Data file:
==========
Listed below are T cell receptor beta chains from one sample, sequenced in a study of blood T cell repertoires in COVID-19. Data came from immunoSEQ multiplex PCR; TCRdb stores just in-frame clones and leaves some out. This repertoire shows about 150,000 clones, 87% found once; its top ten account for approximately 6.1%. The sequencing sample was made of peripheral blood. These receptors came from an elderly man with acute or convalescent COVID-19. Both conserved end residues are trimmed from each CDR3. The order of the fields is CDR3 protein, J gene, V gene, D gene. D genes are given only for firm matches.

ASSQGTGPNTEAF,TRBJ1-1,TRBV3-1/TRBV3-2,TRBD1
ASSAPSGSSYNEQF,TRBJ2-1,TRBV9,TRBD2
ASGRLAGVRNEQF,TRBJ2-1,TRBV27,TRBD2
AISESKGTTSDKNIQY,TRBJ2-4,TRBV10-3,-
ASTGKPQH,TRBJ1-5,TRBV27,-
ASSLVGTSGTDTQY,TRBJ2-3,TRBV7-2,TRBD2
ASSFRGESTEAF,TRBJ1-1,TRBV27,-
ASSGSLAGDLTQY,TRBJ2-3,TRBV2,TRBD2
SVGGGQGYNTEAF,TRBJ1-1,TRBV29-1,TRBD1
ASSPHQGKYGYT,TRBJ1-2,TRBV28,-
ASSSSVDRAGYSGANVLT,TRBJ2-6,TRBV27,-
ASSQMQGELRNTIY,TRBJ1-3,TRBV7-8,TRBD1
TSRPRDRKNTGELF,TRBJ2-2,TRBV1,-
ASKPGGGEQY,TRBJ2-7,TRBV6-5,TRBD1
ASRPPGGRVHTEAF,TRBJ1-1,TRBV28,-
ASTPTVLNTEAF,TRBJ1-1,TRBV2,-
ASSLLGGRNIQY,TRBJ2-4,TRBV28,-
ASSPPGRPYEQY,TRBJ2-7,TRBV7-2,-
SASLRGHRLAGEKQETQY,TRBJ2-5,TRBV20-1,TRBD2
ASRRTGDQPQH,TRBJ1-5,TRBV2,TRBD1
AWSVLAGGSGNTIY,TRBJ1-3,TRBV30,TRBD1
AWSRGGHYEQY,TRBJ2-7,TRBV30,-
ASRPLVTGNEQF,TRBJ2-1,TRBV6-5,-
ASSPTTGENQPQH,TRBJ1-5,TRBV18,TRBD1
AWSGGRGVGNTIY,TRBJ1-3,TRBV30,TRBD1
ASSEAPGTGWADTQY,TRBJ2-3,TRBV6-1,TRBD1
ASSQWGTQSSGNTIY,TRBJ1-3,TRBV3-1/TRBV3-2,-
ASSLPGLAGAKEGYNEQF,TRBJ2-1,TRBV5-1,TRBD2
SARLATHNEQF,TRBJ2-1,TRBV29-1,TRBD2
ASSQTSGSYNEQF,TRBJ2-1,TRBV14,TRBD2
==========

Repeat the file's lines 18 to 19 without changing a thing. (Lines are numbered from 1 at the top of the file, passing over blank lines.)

ASSLLGGRNIQY,TRBJ2-4,TRBV28,-
ASSPPGRPYEQY,TRBJ2-7,TRBV7-2,-